Becoming a Landlord Comments13 Comments

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If you’re thinking of taking the plunge into real estate and becoming a landlord, then there are a few steps you need to go through first, and several things you need to consider.

More Than Rent Collecting

It’s not all about sitting back and watching the pennies pile up. There is a lot of work that goes into being a landlord.

Finding the Right Property

If you know who you want to rent to, it helps to narrow down the location and type of house you’re looking for. If, for example, you’re thinking of renting to students, then you’ll need a property close to where they’re studying, as well as having many bedrooms and a big communal area. They are also likely to need the house fully furnished too. If, on the other hand, you want to rent to a family, they’ll need plenty of room, but may not need as much furniture. They’re likely to want a nicer area than students might.

Furnishing the Property

Many properties are partly furnished or furnished, as you can charge a higher rent this way. If you’re planning on furnishing the property, remember that you’re not reflecting your own personality. Instead purchase furniture that allows tenants to express their own individuality. You may find it easier to purchase furniture packages, like the ones from that include everything you might need to complete your property.

Agency or DIY

If you plan on doing the landlord-ing yourself, then you need to find and veto tenants, answer any of the queries, problems or issues that your tenants might have, organise maintenance, resolve any disputes, etc. It can become more of a burden than you first anticipated. However, when things are good, it can be a very rewarding experience as you get to deal with tenants directly.
You could, alternatively, hire a property management agency and have them do everything for you. They charge a fee, and sometimes even an ongoing percentage of the rent. If you plan on employing a property management company, you should make sure that you know what is involved in the costs.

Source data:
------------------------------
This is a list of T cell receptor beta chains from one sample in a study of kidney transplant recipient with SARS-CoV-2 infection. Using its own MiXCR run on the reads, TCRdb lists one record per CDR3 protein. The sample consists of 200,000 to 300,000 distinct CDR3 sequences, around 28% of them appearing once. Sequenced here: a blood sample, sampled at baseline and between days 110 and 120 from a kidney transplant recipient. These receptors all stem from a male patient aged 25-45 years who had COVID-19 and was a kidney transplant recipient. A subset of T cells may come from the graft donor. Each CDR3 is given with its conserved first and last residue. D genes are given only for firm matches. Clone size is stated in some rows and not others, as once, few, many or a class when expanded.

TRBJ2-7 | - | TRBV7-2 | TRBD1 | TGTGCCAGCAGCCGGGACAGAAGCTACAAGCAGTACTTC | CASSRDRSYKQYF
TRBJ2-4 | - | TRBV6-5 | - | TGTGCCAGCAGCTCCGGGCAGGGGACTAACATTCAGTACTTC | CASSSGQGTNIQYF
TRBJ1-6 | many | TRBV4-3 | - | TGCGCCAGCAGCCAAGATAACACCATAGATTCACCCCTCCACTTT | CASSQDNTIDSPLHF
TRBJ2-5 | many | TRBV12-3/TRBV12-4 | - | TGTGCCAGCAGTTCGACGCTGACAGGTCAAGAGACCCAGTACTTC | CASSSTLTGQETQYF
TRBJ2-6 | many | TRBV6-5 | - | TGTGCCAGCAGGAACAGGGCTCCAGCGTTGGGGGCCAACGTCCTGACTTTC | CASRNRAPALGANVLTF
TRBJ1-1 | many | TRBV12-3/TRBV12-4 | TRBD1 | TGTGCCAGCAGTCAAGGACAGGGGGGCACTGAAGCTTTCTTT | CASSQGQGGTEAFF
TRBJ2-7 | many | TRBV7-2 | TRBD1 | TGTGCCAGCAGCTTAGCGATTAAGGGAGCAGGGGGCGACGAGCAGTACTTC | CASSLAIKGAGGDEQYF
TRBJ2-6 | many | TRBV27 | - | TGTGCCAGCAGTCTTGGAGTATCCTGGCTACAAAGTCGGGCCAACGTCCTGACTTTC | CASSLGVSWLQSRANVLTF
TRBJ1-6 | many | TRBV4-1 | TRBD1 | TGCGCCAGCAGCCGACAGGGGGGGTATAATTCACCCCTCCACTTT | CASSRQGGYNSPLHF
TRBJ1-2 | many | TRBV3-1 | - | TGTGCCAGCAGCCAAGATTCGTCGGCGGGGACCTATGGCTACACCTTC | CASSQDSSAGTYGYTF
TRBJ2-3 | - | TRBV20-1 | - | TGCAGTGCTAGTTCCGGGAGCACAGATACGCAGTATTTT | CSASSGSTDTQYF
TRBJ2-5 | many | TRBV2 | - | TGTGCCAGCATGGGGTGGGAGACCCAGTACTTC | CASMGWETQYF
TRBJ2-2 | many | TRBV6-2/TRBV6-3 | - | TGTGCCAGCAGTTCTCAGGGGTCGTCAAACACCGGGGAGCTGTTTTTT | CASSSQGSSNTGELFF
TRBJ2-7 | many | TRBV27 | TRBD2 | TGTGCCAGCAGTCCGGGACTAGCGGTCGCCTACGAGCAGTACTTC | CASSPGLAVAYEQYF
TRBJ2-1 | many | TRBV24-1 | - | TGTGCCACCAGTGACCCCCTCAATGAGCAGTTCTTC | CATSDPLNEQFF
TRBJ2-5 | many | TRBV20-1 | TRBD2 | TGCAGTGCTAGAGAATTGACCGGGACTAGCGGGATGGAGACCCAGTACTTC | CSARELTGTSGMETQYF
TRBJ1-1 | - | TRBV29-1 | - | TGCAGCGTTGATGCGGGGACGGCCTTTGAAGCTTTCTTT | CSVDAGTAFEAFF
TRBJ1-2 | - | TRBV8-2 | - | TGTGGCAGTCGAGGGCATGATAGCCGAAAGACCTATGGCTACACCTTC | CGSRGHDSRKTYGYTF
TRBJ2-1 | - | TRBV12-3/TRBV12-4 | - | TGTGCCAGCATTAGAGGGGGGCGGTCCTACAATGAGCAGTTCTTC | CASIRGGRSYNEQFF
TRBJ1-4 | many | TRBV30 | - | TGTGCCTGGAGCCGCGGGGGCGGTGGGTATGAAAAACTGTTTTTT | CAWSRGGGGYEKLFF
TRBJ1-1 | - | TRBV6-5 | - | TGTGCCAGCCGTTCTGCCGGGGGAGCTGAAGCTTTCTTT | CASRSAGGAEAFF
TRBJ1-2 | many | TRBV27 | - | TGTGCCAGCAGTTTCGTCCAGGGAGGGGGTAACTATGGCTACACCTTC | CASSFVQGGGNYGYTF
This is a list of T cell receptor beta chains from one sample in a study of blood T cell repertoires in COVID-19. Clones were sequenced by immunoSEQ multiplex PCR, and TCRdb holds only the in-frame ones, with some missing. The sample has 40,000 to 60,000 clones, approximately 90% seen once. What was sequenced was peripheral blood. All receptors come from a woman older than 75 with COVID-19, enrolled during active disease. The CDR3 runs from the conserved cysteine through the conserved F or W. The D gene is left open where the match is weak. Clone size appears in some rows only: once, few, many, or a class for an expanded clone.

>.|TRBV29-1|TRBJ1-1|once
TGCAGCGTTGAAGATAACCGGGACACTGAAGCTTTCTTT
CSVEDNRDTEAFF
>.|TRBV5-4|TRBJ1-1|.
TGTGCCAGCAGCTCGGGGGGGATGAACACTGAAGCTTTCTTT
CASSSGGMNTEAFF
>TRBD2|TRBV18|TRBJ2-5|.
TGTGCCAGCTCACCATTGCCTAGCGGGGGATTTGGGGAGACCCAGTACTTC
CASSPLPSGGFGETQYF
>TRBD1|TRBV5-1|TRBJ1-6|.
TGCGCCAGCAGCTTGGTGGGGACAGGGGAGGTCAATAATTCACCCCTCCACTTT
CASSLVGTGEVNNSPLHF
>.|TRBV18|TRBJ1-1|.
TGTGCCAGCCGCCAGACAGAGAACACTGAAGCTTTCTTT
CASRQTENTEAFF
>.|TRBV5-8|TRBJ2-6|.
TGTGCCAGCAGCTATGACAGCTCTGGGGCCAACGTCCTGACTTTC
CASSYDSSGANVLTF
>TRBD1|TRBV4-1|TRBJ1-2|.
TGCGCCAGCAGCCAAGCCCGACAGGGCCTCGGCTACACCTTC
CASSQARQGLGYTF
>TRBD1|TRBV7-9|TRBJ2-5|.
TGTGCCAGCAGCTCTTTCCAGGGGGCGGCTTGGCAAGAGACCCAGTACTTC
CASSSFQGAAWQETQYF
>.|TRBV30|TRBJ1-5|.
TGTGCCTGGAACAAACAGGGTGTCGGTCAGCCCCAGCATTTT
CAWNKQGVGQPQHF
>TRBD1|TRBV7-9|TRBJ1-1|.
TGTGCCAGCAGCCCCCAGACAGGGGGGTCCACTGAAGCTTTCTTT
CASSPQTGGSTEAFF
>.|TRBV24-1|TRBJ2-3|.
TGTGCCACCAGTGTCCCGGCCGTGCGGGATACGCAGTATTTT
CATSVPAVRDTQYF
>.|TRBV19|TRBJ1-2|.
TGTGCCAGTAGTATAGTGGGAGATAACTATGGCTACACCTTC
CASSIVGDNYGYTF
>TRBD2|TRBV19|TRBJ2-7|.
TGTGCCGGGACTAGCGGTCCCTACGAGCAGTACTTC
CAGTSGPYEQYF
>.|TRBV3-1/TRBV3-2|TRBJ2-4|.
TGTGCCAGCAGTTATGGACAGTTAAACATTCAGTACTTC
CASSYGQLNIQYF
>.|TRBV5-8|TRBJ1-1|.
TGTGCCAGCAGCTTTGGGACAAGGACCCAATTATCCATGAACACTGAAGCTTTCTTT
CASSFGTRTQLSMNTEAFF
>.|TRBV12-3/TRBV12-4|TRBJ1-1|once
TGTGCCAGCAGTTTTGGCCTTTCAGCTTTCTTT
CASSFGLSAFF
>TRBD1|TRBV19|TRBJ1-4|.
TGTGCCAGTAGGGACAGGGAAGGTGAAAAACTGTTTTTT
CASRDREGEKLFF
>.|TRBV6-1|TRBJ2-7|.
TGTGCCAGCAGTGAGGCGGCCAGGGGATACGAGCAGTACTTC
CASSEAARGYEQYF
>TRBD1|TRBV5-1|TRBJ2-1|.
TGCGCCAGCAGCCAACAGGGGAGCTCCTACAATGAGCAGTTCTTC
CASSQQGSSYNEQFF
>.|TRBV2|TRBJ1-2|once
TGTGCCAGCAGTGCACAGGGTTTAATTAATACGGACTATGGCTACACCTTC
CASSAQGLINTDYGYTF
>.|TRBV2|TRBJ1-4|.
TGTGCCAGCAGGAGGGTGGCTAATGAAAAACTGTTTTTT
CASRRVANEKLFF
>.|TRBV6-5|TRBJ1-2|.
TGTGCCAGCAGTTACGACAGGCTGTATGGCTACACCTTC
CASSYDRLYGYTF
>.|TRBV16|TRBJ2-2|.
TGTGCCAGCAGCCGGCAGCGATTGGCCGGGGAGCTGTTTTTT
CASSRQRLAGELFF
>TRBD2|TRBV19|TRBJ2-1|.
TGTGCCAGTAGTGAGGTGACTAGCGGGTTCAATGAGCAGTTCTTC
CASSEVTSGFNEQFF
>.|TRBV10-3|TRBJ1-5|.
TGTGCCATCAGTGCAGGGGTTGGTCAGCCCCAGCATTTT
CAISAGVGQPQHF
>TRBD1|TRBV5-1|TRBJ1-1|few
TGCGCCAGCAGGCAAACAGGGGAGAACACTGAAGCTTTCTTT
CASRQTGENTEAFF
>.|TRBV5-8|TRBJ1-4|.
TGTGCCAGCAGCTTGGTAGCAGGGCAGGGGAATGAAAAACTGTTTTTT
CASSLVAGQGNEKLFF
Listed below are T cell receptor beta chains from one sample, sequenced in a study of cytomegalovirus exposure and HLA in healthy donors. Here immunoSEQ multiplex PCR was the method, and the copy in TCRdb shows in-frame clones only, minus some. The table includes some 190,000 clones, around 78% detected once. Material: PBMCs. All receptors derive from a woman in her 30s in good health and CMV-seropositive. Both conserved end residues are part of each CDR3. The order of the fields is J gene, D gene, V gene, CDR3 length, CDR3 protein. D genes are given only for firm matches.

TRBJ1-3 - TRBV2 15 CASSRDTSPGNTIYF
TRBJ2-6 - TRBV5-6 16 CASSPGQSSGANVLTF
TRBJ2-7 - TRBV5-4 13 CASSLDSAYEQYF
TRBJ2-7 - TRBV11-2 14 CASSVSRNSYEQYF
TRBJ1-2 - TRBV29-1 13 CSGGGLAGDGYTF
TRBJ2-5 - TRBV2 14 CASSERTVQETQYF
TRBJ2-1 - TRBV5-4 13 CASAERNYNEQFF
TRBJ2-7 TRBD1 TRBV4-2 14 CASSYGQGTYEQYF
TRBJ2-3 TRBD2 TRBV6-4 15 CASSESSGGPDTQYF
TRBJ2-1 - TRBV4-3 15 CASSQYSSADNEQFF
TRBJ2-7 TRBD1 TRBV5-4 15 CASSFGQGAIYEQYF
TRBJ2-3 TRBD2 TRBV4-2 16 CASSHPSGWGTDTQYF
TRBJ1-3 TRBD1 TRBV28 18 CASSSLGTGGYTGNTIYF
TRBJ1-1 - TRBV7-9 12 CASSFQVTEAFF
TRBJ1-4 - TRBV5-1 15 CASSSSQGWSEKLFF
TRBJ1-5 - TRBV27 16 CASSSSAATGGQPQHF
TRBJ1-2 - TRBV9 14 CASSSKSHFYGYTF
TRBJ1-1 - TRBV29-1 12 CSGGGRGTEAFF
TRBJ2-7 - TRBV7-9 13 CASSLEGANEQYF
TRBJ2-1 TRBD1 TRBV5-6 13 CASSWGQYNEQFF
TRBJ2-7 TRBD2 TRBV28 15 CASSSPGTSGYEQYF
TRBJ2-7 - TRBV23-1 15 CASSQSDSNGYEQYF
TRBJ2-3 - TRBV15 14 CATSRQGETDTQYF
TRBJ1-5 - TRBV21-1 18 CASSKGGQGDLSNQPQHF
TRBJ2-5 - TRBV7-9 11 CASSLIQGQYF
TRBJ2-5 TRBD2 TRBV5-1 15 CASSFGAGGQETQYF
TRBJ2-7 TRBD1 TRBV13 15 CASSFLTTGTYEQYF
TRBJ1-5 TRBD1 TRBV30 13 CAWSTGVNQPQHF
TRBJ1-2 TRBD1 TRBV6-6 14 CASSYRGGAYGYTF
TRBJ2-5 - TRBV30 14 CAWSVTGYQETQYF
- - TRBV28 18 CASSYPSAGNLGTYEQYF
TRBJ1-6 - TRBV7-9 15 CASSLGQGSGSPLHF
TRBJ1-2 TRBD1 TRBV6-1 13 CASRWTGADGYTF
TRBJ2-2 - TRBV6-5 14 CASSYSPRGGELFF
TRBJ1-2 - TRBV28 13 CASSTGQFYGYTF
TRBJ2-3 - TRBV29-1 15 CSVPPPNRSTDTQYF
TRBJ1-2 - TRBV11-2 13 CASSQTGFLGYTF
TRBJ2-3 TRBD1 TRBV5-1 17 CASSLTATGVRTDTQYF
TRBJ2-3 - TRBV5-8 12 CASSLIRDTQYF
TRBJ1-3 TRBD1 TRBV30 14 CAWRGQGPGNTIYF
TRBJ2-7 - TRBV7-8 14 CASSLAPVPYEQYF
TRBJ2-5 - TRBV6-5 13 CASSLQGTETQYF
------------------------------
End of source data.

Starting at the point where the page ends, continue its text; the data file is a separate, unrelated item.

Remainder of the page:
The Rules

There are laws and regulations that you must follow if you want to become a landlord.

  • The Fair Housing Laws prevent discrimination because of race, religion, sex, disability or familial status, when renting, selling and even mortgage lending.
  • You must protect your tenant’s security deposit and it must be handled in a certain way. This law differs depending on what state you’re in, so check and make sure you’re not breaking it.
  • Housing safety and health codes dictate what you must adhere to with regards to things like smoke detectors, working plumbing, etc.
  • If you need to evict a tenant then there are certain procedures you must follow.

Your Responsibility to Your Tenants

  • Ensuring the house is in a state of repair. This means making sure that the property is acceptable when tenants move in, and responding to any reports of disrepair or maintenance work in a timely manner.
  • You should also make sure that the tenants feel safe in the property, it will be their home, so ensuring security is high on your list of priorities is essential.
  • Advice renters insurance. You cannot make tenants pay for insurance, but make sure that they know it is available to them, in case of fire or flood.
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This entry was posted in Financial Advice, Real Estate, and tagged , Comments13 Comments